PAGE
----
I was listening to a parenting series about behavior and started thinking about positive reinforcement with children. There are so many valuable lessons I learned as a classroom teacher that have transferred into our home, which I am beyond thankful for. I do my best to be aware of my expectations and discipline with our son because there is so much power in what we say and how we say it. I thought I would share some things I learned as a teacher and working with children in general when it comes to behavior, as well as being a parent.
I would love to know what works well with your children or family!
1.Ask For Desired Behavior
Saying “no” or “stop” to everything can not only be draining, but also puts the focus on negative behavior. Children are lacking the understanding of how it should be corrected or replaced when we don’t give them clear direction. For example if your child is standing up in the chair at dinner instead of saying “stop standing in your chair” you can ask for what you are wanting by saying “please sit on your bottom in your chair”. It can be used for any behavior and allows the child to repeatedly hear the expectation and desired behavior.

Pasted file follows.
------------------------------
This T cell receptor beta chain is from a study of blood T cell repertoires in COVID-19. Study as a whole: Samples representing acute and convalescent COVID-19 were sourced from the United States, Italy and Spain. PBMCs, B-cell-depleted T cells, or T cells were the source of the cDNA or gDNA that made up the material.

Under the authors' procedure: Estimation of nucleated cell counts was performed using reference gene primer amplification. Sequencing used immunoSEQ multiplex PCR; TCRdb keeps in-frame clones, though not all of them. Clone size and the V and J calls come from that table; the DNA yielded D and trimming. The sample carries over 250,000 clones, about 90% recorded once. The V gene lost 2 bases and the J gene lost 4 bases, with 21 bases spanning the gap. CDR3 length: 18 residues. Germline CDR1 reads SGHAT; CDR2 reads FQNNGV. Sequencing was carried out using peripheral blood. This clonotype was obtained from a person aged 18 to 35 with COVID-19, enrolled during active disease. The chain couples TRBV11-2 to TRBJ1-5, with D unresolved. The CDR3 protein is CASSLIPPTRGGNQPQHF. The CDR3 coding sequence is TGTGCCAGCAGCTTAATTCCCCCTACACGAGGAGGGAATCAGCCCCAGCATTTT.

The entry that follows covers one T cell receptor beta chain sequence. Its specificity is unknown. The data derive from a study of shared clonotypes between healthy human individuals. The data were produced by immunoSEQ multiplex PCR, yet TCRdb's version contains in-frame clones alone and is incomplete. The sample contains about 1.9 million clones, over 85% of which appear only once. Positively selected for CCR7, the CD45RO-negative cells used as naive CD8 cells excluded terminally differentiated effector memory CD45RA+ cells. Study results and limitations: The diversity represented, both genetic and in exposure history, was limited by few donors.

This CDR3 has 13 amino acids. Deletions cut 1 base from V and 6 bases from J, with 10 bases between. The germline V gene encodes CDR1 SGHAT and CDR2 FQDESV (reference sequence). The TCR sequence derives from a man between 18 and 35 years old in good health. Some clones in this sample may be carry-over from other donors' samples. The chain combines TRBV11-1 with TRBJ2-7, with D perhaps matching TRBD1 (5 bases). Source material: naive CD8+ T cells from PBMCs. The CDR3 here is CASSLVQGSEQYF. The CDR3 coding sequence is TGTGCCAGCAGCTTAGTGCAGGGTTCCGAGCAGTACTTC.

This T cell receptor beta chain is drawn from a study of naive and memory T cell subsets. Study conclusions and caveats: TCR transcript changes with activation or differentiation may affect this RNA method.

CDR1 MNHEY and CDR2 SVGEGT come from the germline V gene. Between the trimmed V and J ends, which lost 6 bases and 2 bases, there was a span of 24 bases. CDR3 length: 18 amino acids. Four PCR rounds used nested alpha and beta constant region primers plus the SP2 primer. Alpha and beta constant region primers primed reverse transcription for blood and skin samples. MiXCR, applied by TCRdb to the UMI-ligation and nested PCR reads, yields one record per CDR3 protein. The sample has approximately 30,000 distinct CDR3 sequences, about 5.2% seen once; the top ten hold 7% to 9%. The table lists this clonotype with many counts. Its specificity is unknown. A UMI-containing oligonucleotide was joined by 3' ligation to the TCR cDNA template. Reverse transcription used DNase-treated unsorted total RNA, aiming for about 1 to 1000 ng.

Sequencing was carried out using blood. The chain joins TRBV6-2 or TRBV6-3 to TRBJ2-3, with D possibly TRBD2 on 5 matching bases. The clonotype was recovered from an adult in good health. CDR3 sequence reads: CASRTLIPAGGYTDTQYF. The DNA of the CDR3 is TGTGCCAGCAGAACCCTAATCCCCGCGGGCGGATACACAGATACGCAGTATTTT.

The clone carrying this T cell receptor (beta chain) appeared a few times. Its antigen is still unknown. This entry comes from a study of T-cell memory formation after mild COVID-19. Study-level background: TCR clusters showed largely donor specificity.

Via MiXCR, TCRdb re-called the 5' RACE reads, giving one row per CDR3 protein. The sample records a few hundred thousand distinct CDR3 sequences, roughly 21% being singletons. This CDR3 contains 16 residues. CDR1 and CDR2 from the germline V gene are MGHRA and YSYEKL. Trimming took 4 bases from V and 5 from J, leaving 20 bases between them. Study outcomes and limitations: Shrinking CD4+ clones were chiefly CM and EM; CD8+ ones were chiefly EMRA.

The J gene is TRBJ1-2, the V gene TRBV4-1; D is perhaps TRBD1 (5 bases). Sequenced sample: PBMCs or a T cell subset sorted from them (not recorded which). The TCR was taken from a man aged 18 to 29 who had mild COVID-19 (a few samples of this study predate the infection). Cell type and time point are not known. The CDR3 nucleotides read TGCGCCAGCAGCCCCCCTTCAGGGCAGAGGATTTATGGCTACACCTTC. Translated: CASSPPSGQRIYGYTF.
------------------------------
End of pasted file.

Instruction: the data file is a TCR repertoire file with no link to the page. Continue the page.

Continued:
2. Prompt To Correct Or Try Again
Children don’t automatically know how to do things including demonstrating appropriate behaviors. It is our responsibility to model it, correct it, and give multipole opportunities to practice it. Asking your child to try something again gives them the opportunity to demonstrate their understanding of the expectation. For example, if my son says “fill my water up” I will ask him to try again so he can demonstrate how to ask a question nicely. Sometimes your child may have to try again multiple times in a row and that is okay!
3. Communicate On Their Level
Every child is different and needs different things from us. Learn what works best for your children and what they respond to. Communicate to fit their needs so you are speaking with them instead of to them.
BONUS: Have Clear Expectations
Children can experience anxiety and stress when they do not know what is expected of them or what consequences may be. Creating clear and defined expectations will eliminate stress in the home, along with consistency in discipline or techniques.